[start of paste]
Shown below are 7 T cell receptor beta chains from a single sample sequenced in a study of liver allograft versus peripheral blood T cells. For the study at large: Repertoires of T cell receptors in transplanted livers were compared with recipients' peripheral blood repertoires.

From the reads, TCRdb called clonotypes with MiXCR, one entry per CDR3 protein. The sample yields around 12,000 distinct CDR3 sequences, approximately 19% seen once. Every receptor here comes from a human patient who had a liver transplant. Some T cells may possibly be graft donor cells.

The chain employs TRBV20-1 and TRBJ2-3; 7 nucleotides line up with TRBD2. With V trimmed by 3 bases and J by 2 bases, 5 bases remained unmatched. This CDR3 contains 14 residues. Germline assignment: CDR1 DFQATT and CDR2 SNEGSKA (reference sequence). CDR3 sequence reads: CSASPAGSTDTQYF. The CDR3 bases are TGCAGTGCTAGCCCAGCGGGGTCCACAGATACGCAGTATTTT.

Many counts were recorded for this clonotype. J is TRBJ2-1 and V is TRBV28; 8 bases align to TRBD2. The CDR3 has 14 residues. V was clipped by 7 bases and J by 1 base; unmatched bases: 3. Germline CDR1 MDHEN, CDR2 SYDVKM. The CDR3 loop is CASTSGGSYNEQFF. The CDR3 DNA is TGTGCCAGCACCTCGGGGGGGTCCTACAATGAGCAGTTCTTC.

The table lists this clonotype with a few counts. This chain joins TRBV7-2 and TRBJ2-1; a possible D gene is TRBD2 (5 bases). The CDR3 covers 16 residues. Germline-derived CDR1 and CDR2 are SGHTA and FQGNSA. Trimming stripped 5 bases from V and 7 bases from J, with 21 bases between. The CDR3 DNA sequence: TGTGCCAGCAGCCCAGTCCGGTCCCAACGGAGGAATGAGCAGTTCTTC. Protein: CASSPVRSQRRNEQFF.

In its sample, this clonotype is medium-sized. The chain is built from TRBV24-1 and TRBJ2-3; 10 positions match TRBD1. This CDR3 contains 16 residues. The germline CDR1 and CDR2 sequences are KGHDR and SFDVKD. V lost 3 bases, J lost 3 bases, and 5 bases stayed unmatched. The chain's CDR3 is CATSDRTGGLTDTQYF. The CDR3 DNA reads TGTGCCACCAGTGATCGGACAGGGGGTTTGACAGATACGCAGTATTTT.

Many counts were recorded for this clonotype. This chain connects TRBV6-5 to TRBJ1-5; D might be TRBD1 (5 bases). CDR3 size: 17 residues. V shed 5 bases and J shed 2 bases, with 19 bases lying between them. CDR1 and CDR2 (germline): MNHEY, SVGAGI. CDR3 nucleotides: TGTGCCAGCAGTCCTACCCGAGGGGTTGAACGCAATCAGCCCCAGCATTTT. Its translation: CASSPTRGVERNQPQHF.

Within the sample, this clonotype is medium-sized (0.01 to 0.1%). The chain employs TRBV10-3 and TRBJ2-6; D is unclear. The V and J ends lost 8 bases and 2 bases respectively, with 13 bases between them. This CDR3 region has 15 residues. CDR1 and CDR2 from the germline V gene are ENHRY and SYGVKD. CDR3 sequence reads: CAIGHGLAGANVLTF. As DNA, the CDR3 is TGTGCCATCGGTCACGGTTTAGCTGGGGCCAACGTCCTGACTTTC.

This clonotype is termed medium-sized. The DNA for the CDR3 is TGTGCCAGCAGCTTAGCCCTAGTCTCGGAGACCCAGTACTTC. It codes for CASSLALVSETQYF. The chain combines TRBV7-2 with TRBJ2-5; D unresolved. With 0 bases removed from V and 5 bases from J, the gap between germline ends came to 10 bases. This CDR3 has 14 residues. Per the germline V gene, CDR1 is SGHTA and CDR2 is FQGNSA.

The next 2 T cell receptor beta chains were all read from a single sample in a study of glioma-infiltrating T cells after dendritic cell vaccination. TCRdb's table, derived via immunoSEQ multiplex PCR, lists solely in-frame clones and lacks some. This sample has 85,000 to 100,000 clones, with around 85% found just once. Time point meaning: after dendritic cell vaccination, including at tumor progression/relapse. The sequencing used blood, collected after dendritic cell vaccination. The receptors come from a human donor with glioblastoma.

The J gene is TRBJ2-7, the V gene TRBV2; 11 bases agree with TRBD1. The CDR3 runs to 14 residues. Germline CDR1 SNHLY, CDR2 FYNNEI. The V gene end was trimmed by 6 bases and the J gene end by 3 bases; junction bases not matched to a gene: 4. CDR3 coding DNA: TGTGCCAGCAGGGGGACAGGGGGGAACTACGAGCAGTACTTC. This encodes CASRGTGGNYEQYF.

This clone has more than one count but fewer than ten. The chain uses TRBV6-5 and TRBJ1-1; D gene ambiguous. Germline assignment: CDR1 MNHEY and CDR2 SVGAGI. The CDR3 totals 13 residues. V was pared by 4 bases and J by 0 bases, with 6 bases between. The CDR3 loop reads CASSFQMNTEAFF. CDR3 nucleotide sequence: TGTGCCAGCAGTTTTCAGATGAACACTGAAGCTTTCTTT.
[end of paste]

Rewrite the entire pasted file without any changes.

Shown below are 7 T cell receptor beta chains from a single sample sequenced in a study of liver allograft versus peripheral blood T cells. For the study at large: Repertoires of T cell receptors in transplanted livers were compared with recipients' peripheral blood repertoires.

From the reads, TCRdb called clonotypes with MiXCR, one entry per CDR3 protein. The sample yields around 12,000 distinct CDR3 sequences, approximately 19% seen once. Every receptor here comes from a human patient who had a liver transplant. Some T cells may possibly be graft donor cells.

The chain employs TRBV20-1 and TRBJ2-3; 7 nucleotides line up with TRBD2. With V trimmed by 3 bases and J by 2 bases, 5 bases remained unmatched. This CDR3 contains 14 residues. Germline assignment: CDR1 DFQATT and CDR2 SNEGSKA (reference sequence). CDR3 sequence reads: CSASPAGSTDTQYF. The CDR3 bases are TGCAGTGCTAGCCCAGCGGGGTCCACAGATACGCAGTATTTT.

Many counts were recorded for this clonotype. J is TRBJ2-1 and V is TRBV28; 8 bases align to TRBD2. The CDR3 has 14 residues. V was clipped by 7 bases and J by 1 base; unmatched bases: 3. Germline CDR1 MDHEN, CDR2 SYDVKM. The CDR3 loop is CASTSGGSYNEQFF. The CDR3 DNA is TGTGCCAGCACCTCGGGGGGGTCCTACAATGAGCAGTTCTTC.

The table lists this clonotype with a few counts. This chain joins TRBV7-2 and TRBJ2-1; a possible D gene is TRBD2 (5 bases). The CDR3 covers 16 residues. Germline-derived CDR1 and CDR2 are SGHTA and FQGNSA. Trimming stripped 5 bases from V and 7 bases from J, with 21 bases between. The CDR3 DNA sequence: TGTGCCAGCAGCCCAGTCCGGTCCCAACGGAGGAATGAGCAGTTCTTC. Protein: CASSPVRSQRRNEQFF.

In its sample, this clonotype is medium-sized. The chain is built from TRBV24-1 and TRBJ2-3; 10 positions match TRBD1. This CDR3 contains 16 residues. The germline CDR1 and CDR2 sequences are KGHDR and SFDVKD. V lost 3 bases, J lost 3 bases, and 5 bases stayed unmatched. The chain's CDR3 is CATSDRTGGLTDTQYF. The CDR3 DNA reads TGTGCCACCAGTGATCGGACAGGGGGTTTGACAGATACGCAGTATTTT.

Many counts were recorded for this clonotype. This chain connects TRBV6-5 to TRBJ1-5; D might be TRBD1 (5 bases). CDR3 size: 17 residues. V shed 5 bases and J shed 2 bases, with 19 bases lying between them. CDR1 and CDR2 (germline): MNHEY, SVGAGI. CDR3 nucleotides: TGTGCCAGCAGTCCTACCCGAGGGGTTGAACGCAATCAGCCCCAGCATTTT. Its translation: CASSPTRGVERNQPQHF.

Within the sample, this clonotype is medium-sized (0.01 to 0.1%). The chain employs TRBV10-3 and TRBJ2-6; D is unclear. The V and J ends lost 8 bases and 2 bases respectively, with 13 bases between them. This CDR3 region has 15 residues. CDR1 and CDR2 from the germline V gene are ENHRY and SYGVKD. CDR3 sequence reads: CAIGHGLAGANVLTF. As DNA, the CDR3 is TGTGCCATCGGTCACGGTTTAGCTGGGGCCAACGTCCTGACTTTC.

This clonotype is termed medium-sized. The DNA for the CDR3 is TGTGCCAGCAGCTTAGCCCTAGTCTCGGAGACCCAGTACTTC. It codes for CASSLALVSETQYF. The chain combines TRBV7-2 with TRBJ2-5; D unresolved. With 0 bases removed from V and 5 bases from J, the gap between germline ends came to 10 bases. This CDR3 has 14 residues. Per the germline V gene, CDR1 is SGHTA and CDR2 is FQGNSA.

The next 2 T cell receptor beta chains were all read from a single sample in a study of glioma-infiltrating T cells after dendritic cell vaccination. TCRdb's table, derived via immunoSEQ multiplex PCR, lists solely in-frame clones and lacks some. This sample has 85,000 to 100,000 clones, with around 85% found just once. Time point meaning: after dendritic cell vaccination, including at tumor progression/relapse. The sequencing used blood, collected after dendritic cell vaccination. The receptors come from a human donor with glioblastoma.

The J gene is TRBJ2-7, the V gene TRBV2; 11 bases agree with TRBD1. The CDR3 runs to 14 residues. Germline CDR1 SNHLY, CDR2 FYNNEI. The V gene end was trimmed by 6 bases and the J gene end by 3 bases; junction bases not matched to a gene: 4. CDR3 coding DNA: TGTGCCAGCAGGGGGACAGGGGGGAACTACGAGCAGTACTTC. This encodes CASRGTGGNYEQYF.

This clone has more than one count but fewer than ten. The chain uses TRBV6-5 and TRBJ1-1; D gene ambiguous. Germline assignment: CDR1 MNHEY and CDR2 SVGAGI. The CDR3 totals 13 residues. V was pared by 4 bases and J by 0 bases, with 6 bases between. The CDR3 loop reads CASSFQMNTEAFF. CDR3 nucleotide sequence: TGTGCCAGCAGTTTTCAGATGAACACTGAAGCTTTCTTT.